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Isn't this now the responsibility of the distributor? I would make my master available to them and have them deal with the variables and also what will come next, which is perhaps multiple copies and conversion for DVD distribution and perhaps conversion to mini beta tape for a festival... maybe even subtitles -- these are all conventionally the responsibility and financial obligations of the distributor.
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Old June 28th, 2009, 10:34 AM   #3
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Well they still have to make the Films master, I just have to give them the master of the film. Since I cannot afford to do a Digibeta, nor do I own or can rent one, Hence why I asked for the help.

They are allowing me to stick it on a Hard Drive, which is rare these days, all though more distributor seem open to it.

I figured I would ask the other Vegas users for some help.

So does anyone have a solution?
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Old June 28th, 2009, 10:56 AM   #4
 
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In my humble opinion, no matter how good it looks, mpeg2 or mpeg4 is a horrible format to provide as a master. It will, invariably, need to be decompressed and recompressed to put it out to another format. I would suggest a high quaility digital intermediate as a master file. Take a look at Cineform or Bitjazz's SHEER codecs. Both are platform agnostic, and provide 4:2:2 10-bit if needed, altho' Vegas won't process in 10-bit.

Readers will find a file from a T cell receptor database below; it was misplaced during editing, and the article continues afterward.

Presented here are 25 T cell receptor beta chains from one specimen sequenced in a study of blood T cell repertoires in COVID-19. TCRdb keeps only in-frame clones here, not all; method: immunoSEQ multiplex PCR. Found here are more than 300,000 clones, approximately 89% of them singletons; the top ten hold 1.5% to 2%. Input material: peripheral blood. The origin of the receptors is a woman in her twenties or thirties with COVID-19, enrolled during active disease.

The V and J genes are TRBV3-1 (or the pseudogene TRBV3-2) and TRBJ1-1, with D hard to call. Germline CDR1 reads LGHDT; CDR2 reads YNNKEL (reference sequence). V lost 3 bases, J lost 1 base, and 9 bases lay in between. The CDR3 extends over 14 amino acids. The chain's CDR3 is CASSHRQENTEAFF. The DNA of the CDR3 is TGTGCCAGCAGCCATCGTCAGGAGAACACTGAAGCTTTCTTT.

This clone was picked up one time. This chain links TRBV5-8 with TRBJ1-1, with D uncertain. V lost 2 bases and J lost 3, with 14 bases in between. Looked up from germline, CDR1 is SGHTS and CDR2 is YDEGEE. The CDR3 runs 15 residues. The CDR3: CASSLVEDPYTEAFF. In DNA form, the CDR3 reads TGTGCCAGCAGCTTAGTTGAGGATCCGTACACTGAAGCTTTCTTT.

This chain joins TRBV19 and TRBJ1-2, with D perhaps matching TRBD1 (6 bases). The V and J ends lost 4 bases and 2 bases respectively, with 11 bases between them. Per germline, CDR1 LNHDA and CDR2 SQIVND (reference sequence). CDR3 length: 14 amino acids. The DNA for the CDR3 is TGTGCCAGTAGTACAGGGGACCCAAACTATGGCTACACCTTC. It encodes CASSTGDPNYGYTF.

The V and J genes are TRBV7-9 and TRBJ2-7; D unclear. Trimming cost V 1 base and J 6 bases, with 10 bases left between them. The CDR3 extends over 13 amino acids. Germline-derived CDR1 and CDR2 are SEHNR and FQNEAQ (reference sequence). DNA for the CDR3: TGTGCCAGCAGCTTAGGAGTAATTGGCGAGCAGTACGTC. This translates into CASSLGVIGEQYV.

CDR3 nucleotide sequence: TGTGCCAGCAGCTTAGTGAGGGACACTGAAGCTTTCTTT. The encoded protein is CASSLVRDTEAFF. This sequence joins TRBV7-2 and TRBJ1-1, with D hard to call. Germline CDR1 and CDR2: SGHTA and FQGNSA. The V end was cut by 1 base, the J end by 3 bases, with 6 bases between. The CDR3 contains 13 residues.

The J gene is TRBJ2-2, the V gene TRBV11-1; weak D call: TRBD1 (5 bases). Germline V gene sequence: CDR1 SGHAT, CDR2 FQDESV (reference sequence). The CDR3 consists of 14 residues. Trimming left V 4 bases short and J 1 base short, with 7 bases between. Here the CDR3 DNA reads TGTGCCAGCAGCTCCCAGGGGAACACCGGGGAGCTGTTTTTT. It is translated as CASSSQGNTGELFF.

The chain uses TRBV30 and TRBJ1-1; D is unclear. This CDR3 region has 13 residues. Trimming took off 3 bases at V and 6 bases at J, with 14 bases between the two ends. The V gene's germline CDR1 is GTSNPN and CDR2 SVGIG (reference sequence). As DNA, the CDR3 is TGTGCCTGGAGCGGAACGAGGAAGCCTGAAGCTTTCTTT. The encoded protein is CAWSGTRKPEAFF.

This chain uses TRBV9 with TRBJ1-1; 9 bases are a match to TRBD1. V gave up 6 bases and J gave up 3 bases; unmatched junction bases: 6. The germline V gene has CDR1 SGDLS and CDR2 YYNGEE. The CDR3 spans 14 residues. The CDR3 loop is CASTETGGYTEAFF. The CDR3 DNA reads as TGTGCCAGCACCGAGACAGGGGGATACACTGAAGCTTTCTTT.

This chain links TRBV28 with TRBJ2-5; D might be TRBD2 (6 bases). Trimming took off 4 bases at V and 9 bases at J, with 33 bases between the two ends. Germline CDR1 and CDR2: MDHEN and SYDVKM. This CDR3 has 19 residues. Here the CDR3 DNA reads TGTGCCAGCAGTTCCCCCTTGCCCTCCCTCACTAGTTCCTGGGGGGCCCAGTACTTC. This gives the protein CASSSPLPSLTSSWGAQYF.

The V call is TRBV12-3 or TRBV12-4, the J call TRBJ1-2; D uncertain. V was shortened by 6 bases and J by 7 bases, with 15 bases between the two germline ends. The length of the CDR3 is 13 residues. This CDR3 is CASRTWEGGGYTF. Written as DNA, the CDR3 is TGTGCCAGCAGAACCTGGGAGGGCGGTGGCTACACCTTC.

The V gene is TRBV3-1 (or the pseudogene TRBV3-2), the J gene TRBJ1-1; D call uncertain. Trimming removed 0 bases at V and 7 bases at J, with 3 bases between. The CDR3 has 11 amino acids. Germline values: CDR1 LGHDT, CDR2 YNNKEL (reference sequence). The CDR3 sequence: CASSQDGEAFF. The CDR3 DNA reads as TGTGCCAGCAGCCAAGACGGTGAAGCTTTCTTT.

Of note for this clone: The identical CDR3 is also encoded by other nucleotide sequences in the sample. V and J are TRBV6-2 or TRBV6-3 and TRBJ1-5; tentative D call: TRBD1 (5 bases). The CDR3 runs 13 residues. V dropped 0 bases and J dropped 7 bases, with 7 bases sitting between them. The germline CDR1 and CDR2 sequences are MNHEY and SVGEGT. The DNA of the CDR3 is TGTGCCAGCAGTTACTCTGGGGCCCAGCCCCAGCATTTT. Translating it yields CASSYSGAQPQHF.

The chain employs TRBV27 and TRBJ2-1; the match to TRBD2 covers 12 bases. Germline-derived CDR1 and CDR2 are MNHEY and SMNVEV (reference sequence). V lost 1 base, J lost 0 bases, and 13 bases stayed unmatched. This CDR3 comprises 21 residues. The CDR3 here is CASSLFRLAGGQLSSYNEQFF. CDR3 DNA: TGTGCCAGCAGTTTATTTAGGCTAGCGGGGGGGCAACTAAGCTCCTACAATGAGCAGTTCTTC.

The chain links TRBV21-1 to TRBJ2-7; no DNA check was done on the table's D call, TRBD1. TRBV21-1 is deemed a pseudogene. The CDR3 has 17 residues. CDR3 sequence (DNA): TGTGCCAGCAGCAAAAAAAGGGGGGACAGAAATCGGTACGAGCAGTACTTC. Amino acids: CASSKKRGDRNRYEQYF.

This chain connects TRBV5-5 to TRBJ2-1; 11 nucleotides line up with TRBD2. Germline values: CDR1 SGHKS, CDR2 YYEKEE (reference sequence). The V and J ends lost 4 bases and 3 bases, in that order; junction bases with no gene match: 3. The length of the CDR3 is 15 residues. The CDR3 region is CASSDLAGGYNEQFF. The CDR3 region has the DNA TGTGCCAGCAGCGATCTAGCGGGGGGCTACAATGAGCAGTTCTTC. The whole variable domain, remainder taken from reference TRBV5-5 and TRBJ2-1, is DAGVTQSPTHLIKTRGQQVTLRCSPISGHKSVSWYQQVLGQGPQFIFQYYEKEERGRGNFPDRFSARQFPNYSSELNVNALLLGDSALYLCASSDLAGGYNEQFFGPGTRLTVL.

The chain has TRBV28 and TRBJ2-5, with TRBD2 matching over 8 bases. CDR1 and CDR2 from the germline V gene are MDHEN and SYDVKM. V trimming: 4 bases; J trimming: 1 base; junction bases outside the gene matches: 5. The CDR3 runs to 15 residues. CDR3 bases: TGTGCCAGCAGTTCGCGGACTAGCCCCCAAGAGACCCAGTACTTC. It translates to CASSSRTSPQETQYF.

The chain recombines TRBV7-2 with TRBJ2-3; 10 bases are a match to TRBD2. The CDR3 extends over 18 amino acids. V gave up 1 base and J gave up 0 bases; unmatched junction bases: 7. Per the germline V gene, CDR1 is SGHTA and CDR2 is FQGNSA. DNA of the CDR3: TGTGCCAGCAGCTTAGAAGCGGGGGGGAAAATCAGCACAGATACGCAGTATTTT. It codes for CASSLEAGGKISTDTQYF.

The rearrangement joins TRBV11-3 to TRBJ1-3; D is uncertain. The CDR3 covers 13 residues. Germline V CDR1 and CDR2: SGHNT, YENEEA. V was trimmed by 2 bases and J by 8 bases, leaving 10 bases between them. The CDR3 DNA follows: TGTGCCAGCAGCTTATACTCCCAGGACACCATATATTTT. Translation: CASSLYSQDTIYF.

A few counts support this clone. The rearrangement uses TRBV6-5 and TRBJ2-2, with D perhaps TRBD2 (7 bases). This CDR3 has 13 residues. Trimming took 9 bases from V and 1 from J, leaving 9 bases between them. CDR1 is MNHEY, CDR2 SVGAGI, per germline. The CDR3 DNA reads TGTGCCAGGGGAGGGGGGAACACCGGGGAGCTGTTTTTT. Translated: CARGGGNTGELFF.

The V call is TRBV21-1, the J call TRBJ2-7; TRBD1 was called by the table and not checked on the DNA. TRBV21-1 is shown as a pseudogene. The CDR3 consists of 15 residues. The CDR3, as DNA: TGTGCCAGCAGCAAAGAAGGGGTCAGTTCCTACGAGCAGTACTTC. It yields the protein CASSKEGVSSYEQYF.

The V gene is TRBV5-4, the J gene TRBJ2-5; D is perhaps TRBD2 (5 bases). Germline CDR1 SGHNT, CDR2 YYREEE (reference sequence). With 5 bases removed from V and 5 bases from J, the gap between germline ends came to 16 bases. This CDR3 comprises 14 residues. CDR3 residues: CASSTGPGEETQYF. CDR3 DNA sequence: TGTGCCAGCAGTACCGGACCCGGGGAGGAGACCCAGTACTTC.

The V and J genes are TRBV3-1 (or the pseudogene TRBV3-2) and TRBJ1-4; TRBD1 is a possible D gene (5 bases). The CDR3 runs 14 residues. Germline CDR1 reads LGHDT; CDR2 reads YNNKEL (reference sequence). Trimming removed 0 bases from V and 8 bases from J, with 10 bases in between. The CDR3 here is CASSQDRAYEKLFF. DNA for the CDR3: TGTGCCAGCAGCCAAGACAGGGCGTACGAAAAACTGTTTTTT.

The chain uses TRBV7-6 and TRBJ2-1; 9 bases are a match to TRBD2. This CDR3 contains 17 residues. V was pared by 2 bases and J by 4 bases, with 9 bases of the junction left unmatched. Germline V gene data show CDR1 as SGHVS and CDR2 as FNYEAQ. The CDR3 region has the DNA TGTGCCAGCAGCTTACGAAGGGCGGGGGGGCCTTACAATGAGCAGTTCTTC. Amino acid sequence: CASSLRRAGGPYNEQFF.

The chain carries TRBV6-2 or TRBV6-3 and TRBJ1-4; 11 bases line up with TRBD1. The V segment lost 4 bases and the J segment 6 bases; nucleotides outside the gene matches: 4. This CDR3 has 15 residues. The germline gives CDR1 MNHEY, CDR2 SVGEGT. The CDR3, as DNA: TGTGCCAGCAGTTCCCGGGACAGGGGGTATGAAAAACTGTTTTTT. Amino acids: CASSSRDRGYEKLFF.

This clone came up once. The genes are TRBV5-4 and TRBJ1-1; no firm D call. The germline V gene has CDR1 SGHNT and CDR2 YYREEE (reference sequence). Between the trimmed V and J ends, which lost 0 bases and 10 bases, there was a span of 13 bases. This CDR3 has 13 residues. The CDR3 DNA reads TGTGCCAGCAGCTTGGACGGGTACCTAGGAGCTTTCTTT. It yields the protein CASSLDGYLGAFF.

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Old June 28th, 2009, 11:11 AM   #5
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Gary,
If you shot 24PA and edited on a 24P timeline (set to progressive) the interlacing problem may be in the render settings. Are you sure you're rendering progressive? Are you re-inserting pulldown in the output? Rendering your master to uncompressed AVI should look really good if you have the disc space for that large file.

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Old June 28th, 2009, 01:16 PM   #6
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I was doing the DV Widescreen 24P render, because I wasn't sure how big the uncompressed file would be. Even with all my HDD space, I only had a combined free up of 72gb, well until my External Comes back. Once my external comes back i will have room.